Christmas Tree Prices Are Rising

In most Canadian homes, the Christmas tree is the main fixture during the Christmas season—the center piece decoration.

And now, the Christmas tree is getting more expensive and it won’t surprise me if—in the very near future—all Canadians opt for a more “green” tree.

Pardon the pun.

According to the president of the Quebec Christmas Tree Growers Association, Jimmy Downey, the price of the trees he sells has been increased by 10% this year for the first time in almost 10 years!

What is the reason for this price rise?

Well, according to Mr. Downey, it is the high demand of the trees on the Western region of the United States as those states have experienced so many dry seasons that their trees haven’t grown properly, they are short and stunted. Also, it seems that millennials are growing a collective affinity for the natural trees.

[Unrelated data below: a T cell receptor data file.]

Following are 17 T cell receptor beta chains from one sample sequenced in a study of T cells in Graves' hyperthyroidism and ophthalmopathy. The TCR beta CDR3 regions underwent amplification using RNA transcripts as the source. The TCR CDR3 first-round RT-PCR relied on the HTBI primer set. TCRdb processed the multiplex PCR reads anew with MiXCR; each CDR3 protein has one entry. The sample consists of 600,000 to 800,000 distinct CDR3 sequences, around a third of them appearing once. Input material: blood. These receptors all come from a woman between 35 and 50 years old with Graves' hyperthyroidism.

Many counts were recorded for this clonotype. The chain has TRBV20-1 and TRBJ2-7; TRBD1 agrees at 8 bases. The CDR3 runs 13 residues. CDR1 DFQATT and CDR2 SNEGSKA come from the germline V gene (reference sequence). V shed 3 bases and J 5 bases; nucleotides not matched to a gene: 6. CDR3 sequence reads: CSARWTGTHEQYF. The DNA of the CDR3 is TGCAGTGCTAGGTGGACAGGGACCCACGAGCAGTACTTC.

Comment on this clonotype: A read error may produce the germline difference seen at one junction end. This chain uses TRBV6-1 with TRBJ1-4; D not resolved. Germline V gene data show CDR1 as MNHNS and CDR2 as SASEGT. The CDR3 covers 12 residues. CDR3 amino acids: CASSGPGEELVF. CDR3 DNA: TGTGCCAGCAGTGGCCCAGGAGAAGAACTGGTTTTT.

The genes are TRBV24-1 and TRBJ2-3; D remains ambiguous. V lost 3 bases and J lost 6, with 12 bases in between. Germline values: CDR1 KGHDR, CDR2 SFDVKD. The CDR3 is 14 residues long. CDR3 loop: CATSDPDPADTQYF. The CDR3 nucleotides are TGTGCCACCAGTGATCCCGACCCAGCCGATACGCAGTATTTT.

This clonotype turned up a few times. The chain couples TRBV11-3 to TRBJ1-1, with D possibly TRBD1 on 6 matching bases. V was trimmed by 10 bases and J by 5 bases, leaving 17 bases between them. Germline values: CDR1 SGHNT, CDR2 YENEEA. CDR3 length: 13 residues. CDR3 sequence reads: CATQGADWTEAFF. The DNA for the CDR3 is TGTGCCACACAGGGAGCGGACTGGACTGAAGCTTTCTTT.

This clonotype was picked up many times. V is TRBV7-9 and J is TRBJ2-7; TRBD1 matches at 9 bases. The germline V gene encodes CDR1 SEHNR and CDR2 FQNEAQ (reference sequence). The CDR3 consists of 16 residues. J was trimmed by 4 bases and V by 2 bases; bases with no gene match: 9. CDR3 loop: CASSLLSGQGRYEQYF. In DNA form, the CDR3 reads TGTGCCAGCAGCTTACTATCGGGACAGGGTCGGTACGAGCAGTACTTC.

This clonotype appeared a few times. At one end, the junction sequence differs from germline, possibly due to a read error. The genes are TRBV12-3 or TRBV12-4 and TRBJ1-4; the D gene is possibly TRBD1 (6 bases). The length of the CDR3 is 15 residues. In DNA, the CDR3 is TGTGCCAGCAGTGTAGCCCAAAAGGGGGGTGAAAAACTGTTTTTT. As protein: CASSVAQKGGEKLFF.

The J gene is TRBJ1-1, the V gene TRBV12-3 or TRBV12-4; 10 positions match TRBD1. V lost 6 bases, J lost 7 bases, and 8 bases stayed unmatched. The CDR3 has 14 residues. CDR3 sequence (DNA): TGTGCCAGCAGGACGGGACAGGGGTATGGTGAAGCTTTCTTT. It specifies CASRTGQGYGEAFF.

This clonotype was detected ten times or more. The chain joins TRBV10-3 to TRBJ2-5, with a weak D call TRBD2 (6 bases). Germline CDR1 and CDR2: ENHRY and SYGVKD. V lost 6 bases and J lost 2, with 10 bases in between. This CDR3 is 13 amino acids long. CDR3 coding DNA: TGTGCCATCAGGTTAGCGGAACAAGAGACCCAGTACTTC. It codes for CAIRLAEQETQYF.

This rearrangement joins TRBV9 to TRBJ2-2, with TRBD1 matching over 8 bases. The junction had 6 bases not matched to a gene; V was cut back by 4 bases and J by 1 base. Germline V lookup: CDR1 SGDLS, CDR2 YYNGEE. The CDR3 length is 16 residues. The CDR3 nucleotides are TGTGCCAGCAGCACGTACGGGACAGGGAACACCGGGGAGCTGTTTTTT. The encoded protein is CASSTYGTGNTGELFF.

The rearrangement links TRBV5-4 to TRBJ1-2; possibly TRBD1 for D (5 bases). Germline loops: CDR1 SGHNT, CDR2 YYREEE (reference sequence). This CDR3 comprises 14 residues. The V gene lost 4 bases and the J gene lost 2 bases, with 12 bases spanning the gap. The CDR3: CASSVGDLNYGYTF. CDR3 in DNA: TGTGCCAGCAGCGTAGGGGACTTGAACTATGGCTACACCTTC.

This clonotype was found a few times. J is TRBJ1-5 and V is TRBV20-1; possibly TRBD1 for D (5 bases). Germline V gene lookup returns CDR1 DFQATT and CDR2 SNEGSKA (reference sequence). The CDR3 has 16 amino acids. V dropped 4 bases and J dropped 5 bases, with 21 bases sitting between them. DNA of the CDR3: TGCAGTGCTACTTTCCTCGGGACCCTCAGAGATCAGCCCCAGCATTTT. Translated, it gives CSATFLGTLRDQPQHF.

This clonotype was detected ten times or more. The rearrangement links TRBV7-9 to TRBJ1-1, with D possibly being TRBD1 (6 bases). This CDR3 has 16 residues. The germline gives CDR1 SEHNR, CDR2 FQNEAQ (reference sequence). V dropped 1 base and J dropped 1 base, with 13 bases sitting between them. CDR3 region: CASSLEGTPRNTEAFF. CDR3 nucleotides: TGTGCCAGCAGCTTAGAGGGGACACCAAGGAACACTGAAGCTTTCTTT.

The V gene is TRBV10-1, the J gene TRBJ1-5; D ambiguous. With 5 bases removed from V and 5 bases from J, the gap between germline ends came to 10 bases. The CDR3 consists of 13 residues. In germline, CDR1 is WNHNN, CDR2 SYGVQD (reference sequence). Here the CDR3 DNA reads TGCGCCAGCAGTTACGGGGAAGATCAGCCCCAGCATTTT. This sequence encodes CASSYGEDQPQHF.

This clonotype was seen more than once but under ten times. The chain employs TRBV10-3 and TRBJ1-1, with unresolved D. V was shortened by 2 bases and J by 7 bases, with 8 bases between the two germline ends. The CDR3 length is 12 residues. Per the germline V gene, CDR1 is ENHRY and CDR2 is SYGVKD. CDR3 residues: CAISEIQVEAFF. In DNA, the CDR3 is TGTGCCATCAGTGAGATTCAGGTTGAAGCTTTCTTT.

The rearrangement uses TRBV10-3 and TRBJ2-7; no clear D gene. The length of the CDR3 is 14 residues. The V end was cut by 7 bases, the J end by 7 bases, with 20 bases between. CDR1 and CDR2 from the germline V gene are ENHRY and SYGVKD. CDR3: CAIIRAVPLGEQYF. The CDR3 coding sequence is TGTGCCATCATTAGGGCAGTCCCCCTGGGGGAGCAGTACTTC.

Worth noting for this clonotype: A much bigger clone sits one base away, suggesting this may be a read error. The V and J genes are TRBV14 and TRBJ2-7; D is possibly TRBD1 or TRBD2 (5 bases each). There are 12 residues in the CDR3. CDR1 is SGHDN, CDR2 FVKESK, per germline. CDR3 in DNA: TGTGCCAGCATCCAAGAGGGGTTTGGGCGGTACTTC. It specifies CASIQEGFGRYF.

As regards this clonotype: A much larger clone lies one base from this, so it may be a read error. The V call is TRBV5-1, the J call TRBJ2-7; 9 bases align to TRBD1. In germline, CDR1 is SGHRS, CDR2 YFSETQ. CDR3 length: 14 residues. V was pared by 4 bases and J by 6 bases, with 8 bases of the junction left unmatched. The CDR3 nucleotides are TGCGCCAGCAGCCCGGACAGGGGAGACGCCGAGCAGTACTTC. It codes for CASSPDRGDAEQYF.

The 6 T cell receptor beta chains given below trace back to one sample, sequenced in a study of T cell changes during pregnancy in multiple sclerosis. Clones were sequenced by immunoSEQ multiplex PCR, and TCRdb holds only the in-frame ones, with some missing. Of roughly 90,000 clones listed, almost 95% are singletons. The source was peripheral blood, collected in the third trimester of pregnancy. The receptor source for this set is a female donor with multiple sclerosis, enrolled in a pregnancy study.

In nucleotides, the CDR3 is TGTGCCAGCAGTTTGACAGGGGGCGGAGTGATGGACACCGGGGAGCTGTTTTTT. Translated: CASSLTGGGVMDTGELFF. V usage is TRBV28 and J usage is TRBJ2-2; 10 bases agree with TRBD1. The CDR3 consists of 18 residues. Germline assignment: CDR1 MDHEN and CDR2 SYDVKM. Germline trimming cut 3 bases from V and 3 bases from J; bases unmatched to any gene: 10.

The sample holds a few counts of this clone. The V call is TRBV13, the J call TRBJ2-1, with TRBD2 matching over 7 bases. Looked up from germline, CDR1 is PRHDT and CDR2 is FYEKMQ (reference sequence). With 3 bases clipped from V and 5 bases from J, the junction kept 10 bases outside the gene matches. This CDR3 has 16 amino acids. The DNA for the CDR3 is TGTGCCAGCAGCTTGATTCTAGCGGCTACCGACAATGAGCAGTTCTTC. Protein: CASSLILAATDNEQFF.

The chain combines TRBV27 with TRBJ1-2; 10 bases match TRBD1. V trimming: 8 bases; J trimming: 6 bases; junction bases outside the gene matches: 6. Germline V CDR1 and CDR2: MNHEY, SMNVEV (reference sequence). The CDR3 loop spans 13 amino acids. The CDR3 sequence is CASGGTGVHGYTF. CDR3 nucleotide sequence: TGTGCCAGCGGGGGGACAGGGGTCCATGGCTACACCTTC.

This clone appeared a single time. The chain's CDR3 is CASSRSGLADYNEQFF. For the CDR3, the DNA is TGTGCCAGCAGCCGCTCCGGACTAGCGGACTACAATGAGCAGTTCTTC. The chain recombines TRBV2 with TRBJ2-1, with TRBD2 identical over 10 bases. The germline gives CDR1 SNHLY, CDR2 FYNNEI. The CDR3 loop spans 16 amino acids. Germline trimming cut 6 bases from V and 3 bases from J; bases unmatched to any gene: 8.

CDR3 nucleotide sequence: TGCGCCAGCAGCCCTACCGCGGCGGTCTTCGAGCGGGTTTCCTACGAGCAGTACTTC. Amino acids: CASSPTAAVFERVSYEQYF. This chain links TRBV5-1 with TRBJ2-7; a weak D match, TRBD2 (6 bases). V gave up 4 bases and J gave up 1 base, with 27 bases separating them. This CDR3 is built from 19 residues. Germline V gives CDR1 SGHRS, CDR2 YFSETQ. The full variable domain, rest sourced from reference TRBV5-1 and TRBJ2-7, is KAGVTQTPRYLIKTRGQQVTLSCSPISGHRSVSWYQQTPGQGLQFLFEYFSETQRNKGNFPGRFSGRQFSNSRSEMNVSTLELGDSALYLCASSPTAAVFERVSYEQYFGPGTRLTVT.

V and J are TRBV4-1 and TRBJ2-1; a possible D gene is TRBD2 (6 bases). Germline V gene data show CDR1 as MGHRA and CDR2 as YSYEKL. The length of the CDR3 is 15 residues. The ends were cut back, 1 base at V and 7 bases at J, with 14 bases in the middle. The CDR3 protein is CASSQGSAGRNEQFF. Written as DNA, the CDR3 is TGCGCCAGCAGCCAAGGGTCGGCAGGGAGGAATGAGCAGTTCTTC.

On the Downey school of thought, the Eastern part of Canada will be blessed with many-a-tree. However, the province of British Columbia will most certainly see a shortage of trees since it has always had its Christmas trees imported from its neighbor to the immediate south, America. On the other hand, price increase might not be a bad thing; the expensive cost of fertilizers and labor will be covered and absorbed.

The increasing prices of the aforementioned factors have driven some of the growers out of the market.

Statistics Canada has found that the number of hectares meant for the growing of Christmas trees in the country has gone down to 23,787 in 2016 from 28,315, 6 years ago. Farmland numbers have depreciated from 2,381 to 1,872 now.


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